Million Vet March

It was a chilly, damp morning.  By the time I got there about 8:20 am, someone had already removed and stacked the barriers from around the World War Two Memorial.  Lots of people,  500 to 1000 or so(I’m a little out of practice estimating crowd size, and this one was pretty spread out), were already there with more arriving every minute.  Motor cycles everywhere.

After strolling around the WWII Memorial, I headed toward the Wall.  It was quiet along the way, and I discovered what portends to be my symbol of this entire shutdown fiasco – the public restroom near Constitution Gardens had the lights turned on but the doors were locked.  OK – perhaps we could save some money by not allowing folks to flush the toilets or wash their hands, but with the lights on?

After catching a glimpse of the Wall, and seeing that someone had removed the barriers to it also, I headed back to the WWII Memorial.  The crowd size had at least tripled with more folks pouring in.  People were milling around.  Some wore an indication of prior service in the form of a ball cap or a T shirt.  Others wore an old article of uniform.  Some signs, but mostly just ordinary Americans showing a patriotic desire to restore our open air memorials to free passage and exploration.

There were speakers, and the assembled crowd seemed to really enjoy them.  As is usual, I took up a position a bit away from the crowd, this time on a bench on the north side of the WWII Memorial.  I never did see the full crowd because my view was severely obstructed from that bench.  But, the number who filed out when an announcement was made that the Lincoln Memorial was still closed was quite sizable – and those barricades were stacked and some fencing pealed back to allow access.

Through all this, there were NPS personnel on site.  At no time did I see or hear of any attempt to stop whoever was doing whatever it was that they did.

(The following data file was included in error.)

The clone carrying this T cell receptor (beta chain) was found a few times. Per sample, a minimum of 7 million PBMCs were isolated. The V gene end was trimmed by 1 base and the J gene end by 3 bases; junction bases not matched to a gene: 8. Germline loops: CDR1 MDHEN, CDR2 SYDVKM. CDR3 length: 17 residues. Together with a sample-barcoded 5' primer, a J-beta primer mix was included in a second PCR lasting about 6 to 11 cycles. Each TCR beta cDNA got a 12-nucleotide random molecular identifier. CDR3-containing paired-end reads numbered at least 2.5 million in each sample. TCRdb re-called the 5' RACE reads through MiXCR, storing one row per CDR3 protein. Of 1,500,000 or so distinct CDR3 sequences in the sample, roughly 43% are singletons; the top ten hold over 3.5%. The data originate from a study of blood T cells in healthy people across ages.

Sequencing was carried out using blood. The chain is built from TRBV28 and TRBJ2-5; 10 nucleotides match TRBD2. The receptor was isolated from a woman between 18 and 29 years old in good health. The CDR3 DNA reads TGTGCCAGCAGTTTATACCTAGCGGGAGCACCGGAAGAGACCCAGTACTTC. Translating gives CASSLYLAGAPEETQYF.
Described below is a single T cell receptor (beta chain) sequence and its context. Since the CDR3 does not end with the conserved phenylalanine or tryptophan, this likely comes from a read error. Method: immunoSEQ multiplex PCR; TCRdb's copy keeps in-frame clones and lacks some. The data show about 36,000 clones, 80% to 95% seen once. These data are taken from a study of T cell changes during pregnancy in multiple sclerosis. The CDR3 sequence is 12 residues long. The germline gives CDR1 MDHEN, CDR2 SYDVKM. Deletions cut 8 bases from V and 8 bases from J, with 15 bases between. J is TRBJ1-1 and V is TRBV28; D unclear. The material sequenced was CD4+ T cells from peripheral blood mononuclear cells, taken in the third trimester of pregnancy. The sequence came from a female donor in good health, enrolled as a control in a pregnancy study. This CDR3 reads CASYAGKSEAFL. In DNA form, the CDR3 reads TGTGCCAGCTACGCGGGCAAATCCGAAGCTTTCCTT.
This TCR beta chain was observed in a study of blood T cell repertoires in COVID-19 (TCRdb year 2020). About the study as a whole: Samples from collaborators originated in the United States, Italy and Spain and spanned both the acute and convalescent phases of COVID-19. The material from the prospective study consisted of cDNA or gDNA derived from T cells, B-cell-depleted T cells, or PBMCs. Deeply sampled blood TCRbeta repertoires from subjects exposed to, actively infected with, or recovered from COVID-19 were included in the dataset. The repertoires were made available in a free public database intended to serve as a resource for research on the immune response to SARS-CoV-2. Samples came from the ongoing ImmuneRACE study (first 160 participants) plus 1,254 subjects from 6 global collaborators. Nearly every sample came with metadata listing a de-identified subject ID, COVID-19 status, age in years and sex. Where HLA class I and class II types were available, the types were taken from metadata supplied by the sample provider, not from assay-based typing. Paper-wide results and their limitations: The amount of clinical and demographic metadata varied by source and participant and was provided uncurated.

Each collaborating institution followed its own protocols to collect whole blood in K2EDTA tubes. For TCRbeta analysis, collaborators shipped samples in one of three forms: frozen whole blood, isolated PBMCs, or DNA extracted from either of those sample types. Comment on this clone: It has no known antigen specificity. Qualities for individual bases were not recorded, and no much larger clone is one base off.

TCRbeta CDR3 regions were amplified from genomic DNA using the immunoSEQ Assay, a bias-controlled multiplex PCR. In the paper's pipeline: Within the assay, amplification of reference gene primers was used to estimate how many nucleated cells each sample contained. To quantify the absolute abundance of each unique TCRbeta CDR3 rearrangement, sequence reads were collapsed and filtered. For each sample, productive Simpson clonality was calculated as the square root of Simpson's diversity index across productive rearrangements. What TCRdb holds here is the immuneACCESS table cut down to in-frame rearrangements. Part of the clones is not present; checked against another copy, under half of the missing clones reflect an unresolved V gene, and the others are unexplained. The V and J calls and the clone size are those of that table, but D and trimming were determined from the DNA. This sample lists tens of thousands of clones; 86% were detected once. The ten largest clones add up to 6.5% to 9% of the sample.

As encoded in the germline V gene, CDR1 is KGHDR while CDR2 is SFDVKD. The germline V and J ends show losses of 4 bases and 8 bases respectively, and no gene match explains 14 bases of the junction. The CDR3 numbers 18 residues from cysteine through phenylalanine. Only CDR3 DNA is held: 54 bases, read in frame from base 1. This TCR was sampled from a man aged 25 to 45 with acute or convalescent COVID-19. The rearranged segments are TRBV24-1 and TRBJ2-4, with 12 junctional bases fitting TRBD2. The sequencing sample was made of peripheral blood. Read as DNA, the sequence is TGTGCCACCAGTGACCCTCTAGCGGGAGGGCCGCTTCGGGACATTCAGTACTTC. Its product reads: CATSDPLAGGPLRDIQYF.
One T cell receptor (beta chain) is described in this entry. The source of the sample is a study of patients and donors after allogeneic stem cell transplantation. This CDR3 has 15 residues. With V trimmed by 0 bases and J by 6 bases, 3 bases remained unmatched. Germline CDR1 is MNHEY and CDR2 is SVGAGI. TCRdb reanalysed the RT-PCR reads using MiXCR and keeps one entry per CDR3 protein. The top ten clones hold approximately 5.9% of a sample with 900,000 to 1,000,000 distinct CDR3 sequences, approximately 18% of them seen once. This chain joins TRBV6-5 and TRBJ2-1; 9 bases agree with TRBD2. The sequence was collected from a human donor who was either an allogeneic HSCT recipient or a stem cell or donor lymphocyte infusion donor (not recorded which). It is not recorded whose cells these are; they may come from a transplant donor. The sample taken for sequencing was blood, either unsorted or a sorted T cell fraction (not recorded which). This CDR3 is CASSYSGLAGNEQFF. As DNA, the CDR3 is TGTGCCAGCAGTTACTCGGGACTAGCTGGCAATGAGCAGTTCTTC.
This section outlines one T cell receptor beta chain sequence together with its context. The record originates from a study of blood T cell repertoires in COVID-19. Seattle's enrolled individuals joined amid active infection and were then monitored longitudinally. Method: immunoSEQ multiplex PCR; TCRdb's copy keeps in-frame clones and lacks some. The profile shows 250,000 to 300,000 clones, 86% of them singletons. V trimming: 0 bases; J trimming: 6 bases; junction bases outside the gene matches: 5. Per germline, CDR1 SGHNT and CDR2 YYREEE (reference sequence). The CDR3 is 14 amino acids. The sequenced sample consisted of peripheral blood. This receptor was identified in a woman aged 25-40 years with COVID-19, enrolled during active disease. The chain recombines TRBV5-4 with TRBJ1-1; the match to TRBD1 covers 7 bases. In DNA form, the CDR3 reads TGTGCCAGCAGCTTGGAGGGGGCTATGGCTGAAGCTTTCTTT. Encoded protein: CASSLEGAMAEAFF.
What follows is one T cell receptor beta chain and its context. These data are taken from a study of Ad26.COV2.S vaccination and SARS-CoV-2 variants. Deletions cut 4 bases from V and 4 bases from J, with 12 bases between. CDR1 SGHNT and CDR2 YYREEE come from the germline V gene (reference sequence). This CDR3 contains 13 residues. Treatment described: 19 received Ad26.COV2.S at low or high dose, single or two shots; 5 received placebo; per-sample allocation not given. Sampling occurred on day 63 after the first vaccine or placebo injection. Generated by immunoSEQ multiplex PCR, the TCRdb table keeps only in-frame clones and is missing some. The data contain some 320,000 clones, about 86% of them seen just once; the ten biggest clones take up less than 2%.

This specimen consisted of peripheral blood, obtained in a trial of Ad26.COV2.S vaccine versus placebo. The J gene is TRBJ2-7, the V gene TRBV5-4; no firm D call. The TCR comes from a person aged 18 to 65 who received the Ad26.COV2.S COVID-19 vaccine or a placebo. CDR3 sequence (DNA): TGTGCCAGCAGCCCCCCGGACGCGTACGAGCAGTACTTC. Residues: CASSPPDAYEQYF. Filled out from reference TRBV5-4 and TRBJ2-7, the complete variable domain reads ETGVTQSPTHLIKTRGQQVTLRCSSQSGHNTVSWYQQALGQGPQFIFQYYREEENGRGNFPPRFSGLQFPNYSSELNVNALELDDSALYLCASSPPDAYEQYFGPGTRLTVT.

There were an exciting few minutes when 8-10 police vehicles with lights flashing pulled up and I could not see exactly what was occurring.  Several sedans, with several more truck vehicles smaller than paddy wagons but with boxes on the back which made them look like what many counties use to pick up stray animals.  Must admit that I wondered if they might contain crowd control dogs and perhaps we were about to be dispersed.  The prevailing rumor turned out to be that they were closing 17th Street between Independence and Constitution to keep the trucks which had made a few turns around the block from continuing to do so.  They were welcome, but after that first pass really were a distraction to the speakers.

A bit later, with at least half the crowd now at the Lincoln Memorial, an Honor Flight from Puget Sound arrived.  It was an honor to be among those greeting these heroes.  Wonderful.

Meanwhile, the Honor Flight folks had set up some porta potties for their use, next to yet another locked building containing restrooms.  Bless them for having done so.  Those little plastic “buildings” were among the most popular meeting locations on site.  And they did not seem to care that we were making good use of them. Although I understand that there was some unauthorized fertilizing of park vegetation occurring as well.

Part of my original plan was to take a friend with me who is a retired military chaplain.  He, unfortunately, was unable to attend, so I had to make do with an attorney friend instead.  Thank you, 2/17 Air Cav, for joining us for this event.  It was a distinct pleasure meeting you finally.

A very worthwhile day.  Perhaps they will not remain open, but ALL the Memorials were open today, and the tour buses were taking advantage of it.  I talked with several tourists who had tried to visit the Memorials earlier in the week and had been unable to.  They expressed their gratitude for the veterans who continue to serve.

One very happy note is that this crowd included a lot of younger veterans.  The 30- and 40-somethings may actually have outnumbered us 60-somethings for the first time at any even I  have attended.  A great representation among the slightly younger crowd as well.

About those helicopters that circled around at low level around noon or so, taking pics of the crowd – neither we vets nor the civilians there were intimidated!  I prefer to think that some of the NPS personnel were secretly glad to see the Memorials being used and enjoyed as they were intended – by the people who own them.

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One Response to Million Vet March

  1. Ponsdorf says:

    Thanks again…

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